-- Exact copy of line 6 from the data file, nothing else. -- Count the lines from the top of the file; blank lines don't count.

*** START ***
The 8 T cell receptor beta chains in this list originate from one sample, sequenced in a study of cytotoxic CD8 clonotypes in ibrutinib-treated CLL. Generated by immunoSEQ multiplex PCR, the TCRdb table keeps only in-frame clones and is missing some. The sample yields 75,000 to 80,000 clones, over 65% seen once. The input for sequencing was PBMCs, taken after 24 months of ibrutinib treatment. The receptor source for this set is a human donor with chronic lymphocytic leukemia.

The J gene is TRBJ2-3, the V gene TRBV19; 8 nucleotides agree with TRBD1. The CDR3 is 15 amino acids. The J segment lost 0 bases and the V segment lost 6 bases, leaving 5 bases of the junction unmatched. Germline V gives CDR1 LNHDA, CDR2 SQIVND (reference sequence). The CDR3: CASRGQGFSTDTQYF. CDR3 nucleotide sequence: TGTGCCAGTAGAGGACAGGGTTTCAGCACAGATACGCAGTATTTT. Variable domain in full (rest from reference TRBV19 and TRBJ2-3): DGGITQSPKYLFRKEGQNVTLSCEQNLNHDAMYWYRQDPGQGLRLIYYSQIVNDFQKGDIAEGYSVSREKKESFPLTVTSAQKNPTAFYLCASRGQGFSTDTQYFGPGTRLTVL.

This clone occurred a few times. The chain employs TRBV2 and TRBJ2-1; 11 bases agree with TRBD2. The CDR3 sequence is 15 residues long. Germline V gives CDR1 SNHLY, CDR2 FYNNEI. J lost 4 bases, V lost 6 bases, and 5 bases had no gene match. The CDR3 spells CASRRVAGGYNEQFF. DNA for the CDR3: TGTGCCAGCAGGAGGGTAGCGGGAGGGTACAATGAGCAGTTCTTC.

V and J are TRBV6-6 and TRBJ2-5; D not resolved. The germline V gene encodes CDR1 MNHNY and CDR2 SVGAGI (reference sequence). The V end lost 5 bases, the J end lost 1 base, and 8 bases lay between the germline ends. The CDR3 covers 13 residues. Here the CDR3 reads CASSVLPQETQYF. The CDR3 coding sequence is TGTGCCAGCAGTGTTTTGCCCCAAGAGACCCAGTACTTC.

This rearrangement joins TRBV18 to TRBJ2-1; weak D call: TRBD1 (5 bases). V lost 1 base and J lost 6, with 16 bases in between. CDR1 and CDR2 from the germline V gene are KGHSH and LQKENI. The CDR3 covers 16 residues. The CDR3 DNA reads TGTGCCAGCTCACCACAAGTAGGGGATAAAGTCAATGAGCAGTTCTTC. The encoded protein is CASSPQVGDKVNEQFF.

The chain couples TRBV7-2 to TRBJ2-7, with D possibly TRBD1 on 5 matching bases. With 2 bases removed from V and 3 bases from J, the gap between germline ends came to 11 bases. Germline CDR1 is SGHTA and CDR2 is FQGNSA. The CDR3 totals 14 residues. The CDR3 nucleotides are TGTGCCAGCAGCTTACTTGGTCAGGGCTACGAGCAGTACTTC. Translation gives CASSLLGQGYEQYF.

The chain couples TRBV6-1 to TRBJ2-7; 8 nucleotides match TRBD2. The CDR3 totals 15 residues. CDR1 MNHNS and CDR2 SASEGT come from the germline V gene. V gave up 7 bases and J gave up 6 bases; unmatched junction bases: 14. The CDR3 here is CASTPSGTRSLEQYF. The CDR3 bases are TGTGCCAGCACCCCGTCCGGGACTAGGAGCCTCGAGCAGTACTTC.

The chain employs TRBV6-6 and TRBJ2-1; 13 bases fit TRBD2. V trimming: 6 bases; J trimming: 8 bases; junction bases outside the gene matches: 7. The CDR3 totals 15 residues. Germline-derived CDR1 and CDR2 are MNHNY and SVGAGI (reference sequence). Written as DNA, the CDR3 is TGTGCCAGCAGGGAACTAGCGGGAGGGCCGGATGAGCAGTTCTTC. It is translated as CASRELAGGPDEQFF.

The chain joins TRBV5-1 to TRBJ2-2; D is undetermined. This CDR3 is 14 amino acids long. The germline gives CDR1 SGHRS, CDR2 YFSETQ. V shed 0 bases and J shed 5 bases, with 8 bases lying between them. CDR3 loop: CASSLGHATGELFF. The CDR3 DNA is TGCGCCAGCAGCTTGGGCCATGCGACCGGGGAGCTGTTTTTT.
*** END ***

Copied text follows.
The chain couples TRBV7-2 to TRBJ2-7, with D possibly TRBD1 on 5 matching bases. With 2 bases removed from V and 3 bases from J, the gap between germline ends came to 11 bases. Germline CDR1 is SGHTA and CDR2 is FQGNSA. The CDR3 totals 14 residues. The CDR3 nucleotides are TGTGCCAGCAGCTTACTTGGTCAGGGCTACGAGCAGTACTTC. Translation gives CASSLLGQGYEQYF.